We Solved an MTV Reality Show Weeks Before the Finale Using Simple Math

Mathematical spoilers ahead

(Screengrab: MTV)

The weekly matching ceremony. (Screengrab: MTV)

In typical MTV reality show fashion, Are You the One? involves packing an array of attractive twenty-something-year-olds into a house where they’ll proceed to party, hook up and form relationships. The latter, however, is the sole goal of this show’s participants, for according to a few personality tests, there’s another housemember who is a “perfect match” for everyone on the show. The group’s goal is for everyone to find their “perfect match,” and if everyone successfully pairs off, they win and will all leave the show with $50,000 each, and theoretically, true love.

The contestants’ drama-filled strategy of running around and fighting over each other like drunk chickens with their heads cut off isn’t working too well for them, though; with only two episodes left, they only know three of the 10 matches needed to win. But the show’s structure (which I’ll explain later) is basically a logic puzzle that is solvable with only a moderate amount of math. For the past few weeks, my two friends and I have dedicated our Monday nights to this show and a bottle of wine, determined to figure out the matches before they do. After the airing of last night’s episode,—the eighth in the 10-week series—we did it. I’ve never been more thrilled to say that spoilers lie ahead.

Here are the matches:

  1. Tyler (Pratt) and Paris (Confirmed episode 4)
  2. Curtis and Shelby (Confirmed episode 5)
  3. John and Jenni (Confirmed episode 7)
  4. Alex and Jasmine
  5. Anthony and Alexandria
  6. Brandon and Briana
  7. Dario and Ashley
  8. Garland and Jessica
  9. Layton and Tyler
  10. Nathan and Ellie
  11. Christina, the 11th girl, is either double matched with Dario, Layton, Anthony or Garland (but they can win without knowing this).

    (Screengrab: MTV)

    For those of you who haven’t been following, the drama following the results of this “truth booth” plagued us all season. (Screengrab: MTV)

Now, to understand how we determined these, it’s necessary to understand the inner workings of the show. In the beautiful house in Puerto Rico are 10 men and 11 women, and each has one perfect match. (Sidenote: One guy is double matched with Christina and one other girl, which serves no purpose other than to make it more difficult than the first season. Whichever girl is confirmed a match with the guy first gets the man, and the other girl is kicked off the show). In each episode, the participants pair off and compete in a challenge. The three winning couples go on dates, and one of the couples is voted into the “truth booth” where they’re either confirmed or rejected as a perfect match. Later, everyone pairs off again for the matching ceremony, and they find out how many of the pairs are perfect matches but not which ones. They are to repeat this process for up to ten weeks or until they win.

On last night’s episode, the Are You the One? crew was disappointed to find out that they had actually taken a step backwards—getting only five matches when they had gotten six (their all time high) the week before. But despite their falter, we knew enough to call the matches for sure. Throughout the season, we’ve been keeping a handy spreadsheet of the possible match-ups, filling in perfect matches and eliminating pairings that definitely could not be matches as the information became apparent. We were able to learn more information than what became known for sure via “truth booths” and figure out the pairings before them by using deductive reasoning to eliminate possibilities, similarly to the way one would play the board game Clue. One of the main strategies here was looking at the many P implies Q situations. The other was testing out all of the possibilities and ruling out whichever sets of matches resulted in contradictions.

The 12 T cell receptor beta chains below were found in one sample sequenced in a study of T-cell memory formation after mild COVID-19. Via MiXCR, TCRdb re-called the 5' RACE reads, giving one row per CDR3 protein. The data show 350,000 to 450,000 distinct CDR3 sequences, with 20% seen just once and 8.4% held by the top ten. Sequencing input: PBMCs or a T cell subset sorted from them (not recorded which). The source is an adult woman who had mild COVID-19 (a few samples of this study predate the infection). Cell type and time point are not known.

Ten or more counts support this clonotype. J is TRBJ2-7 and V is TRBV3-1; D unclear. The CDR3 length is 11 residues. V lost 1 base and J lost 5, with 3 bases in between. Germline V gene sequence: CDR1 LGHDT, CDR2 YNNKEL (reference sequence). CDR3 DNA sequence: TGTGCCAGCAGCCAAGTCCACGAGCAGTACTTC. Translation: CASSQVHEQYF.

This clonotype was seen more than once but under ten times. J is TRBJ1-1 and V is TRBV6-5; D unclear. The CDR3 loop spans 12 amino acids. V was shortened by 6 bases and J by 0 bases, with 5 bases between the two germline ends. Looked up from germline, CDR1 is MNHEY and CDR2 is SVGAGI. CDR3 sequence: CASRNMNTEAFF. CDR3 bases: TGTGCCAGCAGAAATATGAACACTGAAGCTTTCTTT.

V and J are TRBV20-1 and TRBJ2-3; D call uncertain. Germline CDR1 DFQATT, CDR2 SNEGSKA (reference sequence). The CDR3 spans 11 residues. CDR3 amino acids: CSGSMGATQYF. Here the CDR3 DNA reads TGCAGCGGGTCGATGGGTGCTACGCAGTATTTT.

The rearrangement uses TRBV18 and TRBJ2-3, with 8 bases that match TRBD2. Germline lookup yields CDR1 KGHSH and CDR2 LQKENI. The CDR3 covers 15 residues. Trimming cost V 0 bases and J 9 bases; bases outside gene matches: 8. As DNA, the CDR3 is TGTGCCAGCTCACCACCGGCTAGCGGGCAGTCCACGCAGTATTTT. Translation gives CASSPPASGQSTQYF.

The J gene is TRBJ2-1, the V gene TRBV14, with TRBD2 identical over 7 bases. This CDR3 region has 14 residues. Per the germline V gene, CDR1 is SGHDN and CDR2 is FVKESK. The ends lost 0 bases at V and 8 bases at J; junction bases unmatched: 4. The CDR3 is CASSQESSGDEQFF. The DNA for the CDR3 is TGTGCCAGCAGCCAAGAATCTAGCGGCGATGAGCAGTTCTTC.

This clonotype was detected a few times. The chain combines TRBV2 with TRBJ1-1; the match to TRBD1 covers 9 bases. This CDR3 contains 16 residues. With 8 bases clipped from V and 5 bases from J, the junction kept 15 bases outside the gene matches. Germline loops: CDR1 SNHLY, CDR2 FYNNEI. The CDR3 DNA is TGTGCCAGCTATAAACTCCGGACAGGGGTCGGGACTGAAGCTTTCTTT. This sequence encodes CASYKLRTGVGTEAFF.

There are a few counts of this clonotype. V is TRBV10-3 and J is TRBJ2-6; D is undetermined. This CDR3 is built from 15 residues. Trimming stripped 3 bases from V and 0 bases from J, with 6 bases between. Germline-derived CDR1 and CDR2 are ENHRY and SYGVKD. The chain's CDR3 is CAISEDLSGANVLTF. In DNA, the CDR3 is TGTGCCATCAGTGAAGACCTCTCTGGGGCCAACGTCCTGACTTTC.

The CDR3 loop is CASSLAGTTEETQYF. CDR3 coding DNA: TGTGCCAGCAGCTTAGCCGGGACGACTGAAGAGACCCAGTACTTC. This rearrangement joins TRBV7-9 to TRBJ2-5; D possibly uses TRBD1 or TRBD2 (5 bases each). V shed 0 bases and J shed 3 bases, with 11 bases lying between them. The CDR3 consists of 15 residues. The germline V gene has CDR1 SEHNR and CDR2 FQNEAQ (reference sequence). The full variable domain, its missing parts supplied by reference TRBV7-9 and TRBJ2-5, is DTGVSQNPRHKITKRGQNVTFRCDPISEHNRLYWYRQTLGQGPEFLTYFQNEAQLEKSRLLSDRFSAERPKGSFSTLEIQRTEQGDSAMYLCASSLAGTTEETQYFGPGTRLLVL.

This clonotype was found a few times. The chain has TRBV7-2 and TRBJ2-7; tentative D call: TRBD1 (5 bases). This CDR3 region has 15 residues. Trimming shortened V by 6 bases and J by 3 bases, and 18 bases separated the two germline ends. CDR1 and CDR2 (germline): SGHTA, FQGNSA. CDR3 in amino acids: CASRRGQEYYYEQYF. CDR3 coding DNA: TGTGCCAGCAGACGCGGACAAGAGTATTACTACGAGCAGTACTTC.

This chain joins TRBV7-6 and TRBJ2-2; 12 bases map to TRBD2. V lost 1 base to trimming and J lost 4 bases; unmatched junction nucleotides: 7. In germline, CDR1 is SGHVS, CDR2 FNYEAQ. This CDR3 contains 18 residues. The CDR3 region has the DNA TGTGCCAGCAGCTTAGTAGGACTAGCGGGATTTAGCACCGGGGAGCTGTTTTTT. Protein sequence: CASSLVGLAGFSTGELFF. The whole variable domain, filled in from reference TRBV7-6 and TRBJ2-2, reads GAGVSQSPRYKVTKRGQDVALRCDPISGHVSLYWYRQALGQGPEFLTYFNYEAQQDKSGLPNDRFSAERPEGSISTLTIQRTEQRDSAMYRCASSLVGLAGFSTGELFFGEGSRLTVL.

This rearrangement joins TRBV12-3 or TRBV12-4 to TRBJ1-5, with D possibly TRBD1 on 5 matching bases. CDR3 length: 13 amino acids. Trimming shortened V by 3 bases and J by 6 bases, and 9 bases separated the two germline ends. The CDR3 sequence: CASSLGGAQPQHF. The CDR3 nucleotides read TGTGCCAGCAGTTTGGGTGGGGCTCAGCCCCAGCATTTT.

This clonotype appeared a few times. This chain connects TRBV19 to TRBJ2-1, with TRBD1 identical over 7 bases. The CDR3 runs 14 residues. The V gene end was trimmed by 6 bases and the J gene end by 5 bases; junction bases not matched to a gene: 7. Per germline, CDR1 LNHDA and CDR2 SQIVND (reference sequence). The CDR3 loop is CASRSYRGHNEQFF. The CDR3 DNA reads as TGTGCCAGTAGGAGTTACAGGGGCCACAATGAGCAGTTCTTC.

(Screengrab: MTV)

(Screengrab: MTV)

These strategies finally brought the pieces of the puzzle together last night. Going into the episode, we were down to four possible sets of matches, two of which, if true, would require that Nathan and Christina be a match. But this week’s “truth booth” revealed 1) they’re not a match 2) Alex and Jasmine have to be a match and 3) that only two possibilities for how the chips would fall remained. The matching ceremony brought the last clue. Either both Brandon and Tyler and Garland and Alexandria would be matches, or neither would be, which would imply that Dario and Ashley would have to be a match.

When it was revealed that the group had five perfect matches—three being the honeymooners who had already confirmed their matches and the other being Alex and Jasmine—we knew the last had to be Dario and Ashley. And that was it. Process of elimination left us with only the above set of perfect matches.

As they near their last chance at the money, last night’s episode made it clear that the show’s cast isn’t very close to figuring it out. Perhaps they should adopt our methods.

GG, MTV.

We Solved an MTV Reality Show Weeks Before the Finale Using Simple Math